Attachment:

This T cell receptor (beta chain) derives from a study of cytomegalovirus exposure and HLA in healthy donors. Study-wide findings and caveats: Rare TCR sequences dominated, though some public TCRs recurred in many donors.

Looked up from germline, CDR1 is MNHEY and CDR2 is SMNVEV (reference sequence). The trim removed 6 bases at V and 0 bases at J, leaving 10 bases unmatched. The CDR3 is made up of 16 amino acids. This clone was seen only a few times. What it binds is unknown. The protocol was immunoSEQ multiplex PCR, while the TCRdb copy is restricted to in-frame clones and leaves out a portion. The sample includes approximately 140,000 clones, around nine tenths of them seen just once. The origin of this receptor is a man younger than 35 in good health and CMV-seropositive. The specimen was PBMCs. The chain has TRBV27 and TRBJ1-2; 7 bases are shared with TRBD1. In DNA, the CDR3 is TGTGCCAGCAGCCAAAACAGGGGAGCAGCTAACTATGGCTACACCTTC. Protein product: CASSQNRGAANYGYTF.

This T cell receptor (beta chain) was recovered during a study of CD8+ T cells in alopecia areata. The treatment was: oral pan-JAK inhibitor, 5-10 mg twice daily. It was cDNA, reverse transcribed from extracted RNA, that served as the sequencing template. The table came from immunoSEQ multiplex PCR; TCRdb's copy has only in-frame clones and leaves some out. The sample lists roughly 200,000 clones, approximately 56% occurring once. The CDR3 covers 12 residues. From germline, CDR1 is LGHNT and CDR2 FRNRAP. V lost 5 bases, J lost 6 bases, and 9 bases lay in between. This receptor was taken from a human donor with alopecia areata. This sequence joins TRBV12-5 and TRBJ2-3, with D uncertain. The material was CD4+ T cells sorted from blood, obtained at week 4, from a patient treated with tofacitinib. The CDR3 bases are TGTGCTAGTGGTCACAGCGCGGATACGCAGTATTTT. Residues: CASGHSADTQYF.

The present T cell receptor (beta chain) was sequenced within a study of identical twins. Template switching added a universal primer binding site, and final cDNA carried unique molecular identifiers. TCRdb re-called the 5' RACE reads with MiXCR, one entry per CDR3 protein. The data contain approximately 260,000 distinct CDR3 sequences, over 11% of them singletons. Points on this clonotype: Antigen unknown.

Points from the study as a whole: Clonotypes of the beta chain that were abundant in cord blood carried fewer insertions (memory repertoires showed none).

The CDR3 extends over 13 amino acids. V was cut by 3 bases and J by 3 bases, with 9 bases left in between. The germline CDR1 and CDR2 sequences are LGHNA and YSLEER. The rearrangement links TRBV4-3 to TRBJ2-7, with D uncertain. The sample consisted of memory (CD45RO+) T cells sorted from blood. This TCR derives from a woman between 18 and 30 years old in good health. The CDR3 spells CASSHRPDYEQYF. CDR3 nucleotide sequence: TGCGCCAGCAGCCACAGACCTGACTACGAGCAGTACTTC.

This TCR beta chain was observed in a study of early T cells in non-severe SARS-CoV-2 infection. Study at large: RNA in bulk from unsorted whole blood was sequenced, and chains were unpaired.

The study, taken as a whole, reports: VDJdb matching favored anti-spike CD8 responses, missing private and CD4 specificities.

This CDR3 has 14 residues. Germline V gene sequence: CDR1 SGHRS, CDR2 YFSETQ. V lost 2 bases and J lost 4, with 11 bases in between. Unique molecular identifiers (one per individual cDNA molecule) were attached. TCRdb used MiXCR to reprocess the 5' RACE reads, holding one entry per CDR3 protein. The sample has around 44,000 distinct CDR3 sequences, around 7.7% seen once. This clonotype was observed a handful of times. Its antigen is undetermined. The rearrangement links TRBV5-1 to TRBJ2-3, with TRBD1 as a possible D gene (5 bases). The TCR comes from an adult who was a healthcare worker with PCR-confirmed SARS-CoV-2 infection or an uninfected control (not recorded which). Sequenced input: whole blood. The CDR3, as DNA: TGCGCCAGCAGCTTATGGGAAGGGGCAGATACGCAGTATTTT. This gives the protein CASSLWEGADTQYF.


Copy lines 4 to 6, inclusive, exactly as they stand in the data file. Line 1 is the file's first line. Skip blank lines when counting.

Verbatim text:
The present T cell receptor (beta chain) was sequenced within a study of identical twins. Template switching added a universal primer binding site, and final cDNA carried unique molecular identifiers. TCRdb re-called the 5' RACE reads with MiXCR, one entry per CDR3 protein. The data contain approximately 260,000 distinct CDR3 sequences, over 11% of them singletons. Points on this clonotype: Antigen unknown.

Points from the study as a whole: Clonotypes of the beta chain that were abundant in cord blood carried fewer insertions (memory repertoires showed none).

The CDR3 extends over 13 amino acids. V was cut by 3 bases and J by 3 bases, with 9 bases left in between. The germline CDR1 and CDR2 sequences are LGHNA and YSLEER. The rearrangement links TRBV4-3 to TRBJ2-7, with D uncertain. The sample consisted of memory (CD45RO+) T cells sorted from blood. This TCR derives from a woman between 18 and 30 years old in good health. The CDR3 spells CASSHRPDYEQYF. CDR3 nucleotide sequence: TGCGCCAGCAGCCACAGACCTGACTACGAGCAGTACTTC.